In just over seven months Cochrane had chased the The war against Portugal was over, although not officially, since Lisbon had yet to recognize the independence of Brazil. The British merchant brig that had brought Cochrane from Chile was purchased and armed as a warship. In September the Brazilians captured the Portuguese corvette Voador when it entered the harbour of Rio de Janeiro on a peace mission, but under the flag of Portugal rather than a flag of truce; the ship joined the Brazilian navy as the Itaparica.

These additions to the fleet raised its strength to one ship of the line, five frigates, four corvettes and eleven brigs, supplemented by a number of schooners, gunboats and transports. During the summer of —4 the navy lost a brig and a schooner seized at Recife in Pernambuco, the centre of the rebellion, but in July these vessels were recaptured along with another rebel brig.

Over the subsequent twelve months the navy added another three brigs — a commissioned prize, a purchased American merchantman and t h e b r a z i l i a n n av y, 1 8 2 2 — 3 1. The conflict, known as the Cisplatine War owing to its focus on the River Plate, lasted from December to October before ending in a compromise peace that gave Uruguay its independence. Dom Pedro considered a large blue-water navy essential to command international respect, in South American waters and beyond, and used the war to justify further naval expansion.

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Brazil opened the conflict with a force of one ship of the line, six frigates, five corvettes and fifty-three brigs, schooners and gunboats. Brazil also purchased its first pair of steamships, both originally laid down as merchantmen in British shipyards. The ton Correio Imperial ex-Hibernia reached Rio de Janeiro on the eve of the war, and the Correio Brasileiro ex-Britannia , of the same design, during Usually armed with three or four light cannon apiece, they would have little fighting value.


Under such conditions the brigs, schooners and gunboats of the Brazilian and Argentinian navies saw most of the action, often in bitter fighting, with several of the smallest warships changing hands two or three times during the course of the conflict. As of May , the Argentinian navy not counting privateers included Portugal would not accept Dom Pedro as heir to the throne owing to his role in separating Brazil from the mother country, and the other obvious candidate, his younger brother Dom Miguel, had been exiled after leading a failed rebellion against his father in The brothers soon hatched a scheme under which Dom Pedro renounced the Portuguese throne in favour of his young daughter, Maria, who would then marry her uncle.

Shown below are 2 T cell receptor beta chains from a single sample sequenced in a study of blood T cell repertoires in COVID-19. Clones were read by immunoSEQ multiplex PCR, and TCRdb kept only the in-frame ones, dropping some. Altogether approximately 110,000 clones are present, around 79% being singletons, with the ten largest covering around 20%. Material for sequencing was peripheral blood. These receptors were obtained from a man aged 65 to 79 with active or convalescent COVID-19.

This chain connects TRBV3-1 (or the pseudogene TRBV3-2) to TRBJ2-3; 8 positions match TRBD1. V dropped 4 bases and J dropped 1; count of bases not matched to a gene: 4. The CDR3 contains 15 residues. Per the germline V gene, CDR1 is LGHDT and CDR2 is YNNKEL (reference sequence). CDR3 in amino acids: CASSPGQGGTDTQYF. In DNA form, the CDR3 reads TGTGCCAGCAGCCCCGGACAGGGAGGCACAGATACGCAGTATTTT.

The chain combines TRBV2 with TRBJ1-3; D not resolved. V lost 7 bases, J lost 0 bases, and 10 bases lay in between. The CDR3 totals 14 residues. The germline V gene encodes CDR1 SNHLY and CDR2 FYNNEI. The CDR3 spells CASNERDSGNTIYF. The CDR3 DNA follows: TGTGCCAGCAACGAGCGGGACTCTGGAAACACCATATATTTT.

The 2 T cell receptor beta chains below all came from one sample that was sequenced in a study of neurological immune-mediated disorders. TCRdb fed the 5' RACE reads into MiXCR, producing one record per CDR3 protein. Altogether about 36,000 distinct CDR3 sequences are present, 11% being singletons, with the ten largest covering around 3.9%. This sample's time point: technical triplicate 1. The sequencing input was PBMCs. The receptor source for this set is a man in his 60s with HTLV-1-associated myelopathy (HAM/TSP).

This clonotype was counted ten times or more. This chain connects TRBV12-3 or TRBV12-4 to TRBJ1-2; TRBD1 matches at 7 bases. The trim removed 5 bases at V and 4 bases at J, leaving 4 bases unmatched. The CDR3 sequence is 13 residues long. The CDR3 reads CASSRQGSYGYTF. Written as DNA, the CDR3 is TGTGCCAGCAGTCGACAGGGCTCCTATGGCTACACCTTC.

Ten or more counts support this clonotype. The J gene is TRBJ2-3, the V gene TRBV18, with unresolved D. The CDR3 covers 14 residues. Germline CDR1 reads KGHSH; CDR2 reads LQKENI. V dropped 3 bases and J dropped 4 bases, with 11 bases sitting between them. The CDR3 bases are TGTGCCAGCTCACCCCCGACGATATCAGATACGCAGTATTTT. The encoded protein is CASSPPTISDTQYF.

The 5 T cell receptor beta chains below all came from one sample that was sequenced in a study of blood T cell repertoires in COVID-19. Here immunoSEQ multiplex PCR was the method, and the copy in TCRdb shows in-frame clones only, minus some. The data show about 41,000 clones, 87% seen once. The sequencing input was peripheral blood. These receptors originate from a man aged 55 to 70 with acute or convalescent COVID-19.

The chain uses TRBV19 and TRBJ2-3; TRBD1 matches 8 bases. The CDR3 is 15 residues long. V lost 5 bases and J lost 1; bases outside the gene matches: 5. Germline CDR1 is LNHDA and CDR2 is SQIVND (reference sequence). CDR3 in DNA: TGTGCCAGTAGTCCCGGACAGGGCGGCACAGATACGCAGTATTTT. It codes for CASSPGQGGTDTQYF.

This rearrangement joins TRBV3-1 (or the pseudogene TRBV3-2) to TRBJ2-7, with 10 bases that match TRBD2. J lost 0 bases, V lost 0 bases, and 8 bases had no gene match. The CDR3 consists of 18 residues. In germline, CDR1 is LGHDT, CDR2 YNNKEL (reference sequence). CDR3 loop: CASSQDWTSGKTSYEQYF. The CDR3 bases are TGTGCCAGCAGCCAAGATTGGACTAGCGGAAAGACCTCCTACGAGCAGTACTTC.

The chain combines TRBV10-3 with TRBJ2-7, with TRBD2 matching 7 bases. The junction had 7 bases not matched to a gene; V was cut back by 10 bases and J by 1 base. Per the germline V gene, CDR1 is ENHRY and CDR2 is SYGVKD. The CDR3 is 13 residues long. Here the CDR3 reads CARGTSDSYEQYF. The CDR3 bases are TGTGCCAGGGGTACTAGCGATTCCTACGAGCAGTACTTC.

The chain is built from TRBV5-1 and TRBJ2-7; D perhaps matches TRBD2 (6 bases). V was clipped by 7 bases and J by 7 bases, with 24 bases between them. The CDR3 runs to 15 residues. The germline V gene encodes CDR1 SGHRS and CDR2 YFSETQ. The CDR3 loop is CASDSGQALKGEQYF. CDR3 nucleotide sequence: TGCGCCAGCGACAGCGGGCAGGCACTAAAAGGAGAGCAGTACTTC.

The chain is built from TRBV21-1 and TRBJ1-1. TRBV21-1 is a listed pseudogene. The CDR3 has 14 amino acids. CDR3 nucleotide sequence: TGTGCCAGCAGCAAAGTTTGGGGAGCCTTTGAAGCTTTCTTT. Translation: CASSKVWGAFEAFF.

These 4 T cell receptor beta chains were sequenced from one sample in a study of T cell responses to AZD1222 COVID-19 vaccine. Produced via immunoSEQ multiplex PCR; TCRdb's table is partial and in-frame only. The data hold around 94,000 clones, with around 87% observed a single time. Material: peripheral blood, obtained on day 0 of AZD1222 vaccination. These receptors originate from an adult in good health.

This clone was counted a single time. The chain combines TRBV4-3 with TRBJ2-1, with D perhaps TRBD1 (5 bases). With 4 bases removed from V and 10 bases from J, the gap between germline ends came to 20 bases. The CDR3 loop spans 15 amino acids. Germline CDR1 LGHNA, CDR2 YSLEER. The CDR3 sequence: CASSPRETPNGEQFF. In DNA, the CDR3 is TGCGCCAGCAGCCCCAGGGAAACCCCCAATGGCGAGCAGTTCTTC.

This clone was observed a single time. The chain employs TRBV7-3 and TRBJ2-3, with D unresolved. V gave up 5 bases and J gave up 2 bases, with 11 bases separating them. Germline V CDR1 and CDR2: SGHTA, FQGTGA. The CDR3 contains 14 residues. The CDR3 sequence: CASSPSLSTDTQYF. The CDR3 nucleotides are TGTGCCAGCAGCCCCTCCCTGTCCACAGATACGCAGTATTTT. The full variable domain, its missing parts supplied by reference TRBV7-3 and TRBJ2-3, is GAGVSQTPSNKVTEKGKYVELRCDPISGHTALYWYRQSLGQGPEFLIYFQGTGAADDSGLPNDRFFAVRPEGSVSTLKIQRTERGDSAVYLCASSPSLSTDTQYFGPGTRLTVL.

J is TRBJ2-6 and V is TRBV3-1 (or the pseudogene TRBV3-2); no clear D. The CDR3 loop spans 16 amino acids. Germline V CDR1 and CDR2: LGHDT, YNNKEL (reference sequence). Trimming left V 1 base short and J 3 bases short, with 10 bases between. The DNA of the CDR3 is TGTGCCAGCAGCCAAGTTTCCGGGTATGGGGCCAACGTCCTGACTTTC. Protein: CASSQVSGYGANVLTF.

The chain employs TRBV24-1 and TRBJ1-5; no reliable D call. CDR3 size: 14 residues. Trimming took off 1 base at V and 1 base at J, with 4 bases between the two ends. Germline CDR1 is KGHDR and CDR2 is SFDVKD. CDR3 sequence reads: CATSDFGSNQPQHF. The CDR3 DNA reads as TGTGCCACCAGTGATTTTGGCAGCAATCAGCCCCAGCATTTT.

Dom Miguel would have the status of prince consort and, for the foreseeable future, rule Portugal as regent for his child-bride, but in he reneged on the deal and seized the throne for himself, touching off the so-called Miguelist War, a Portuguese civil war in t h e b r a z i l i a n n av y, 1 8 2 2 — 3 1.

Navies in Modern World History (Globalities) Navies in Modern World History (Globalities)
Navies in Modern World History (Globalities) Navies in Modern World History (Globalities)
Navies in Modern World History (Globalities) Navies in Modern World History (Globalities)
Navies in Modern World History (Globalities) Navies in Modern World History (Globalities)
Navies in Modern World History (Globalities) Navies in Modern World History (Globalities)
Navies in Modern World History (Globalities) Navies in Modern World History (Globalities)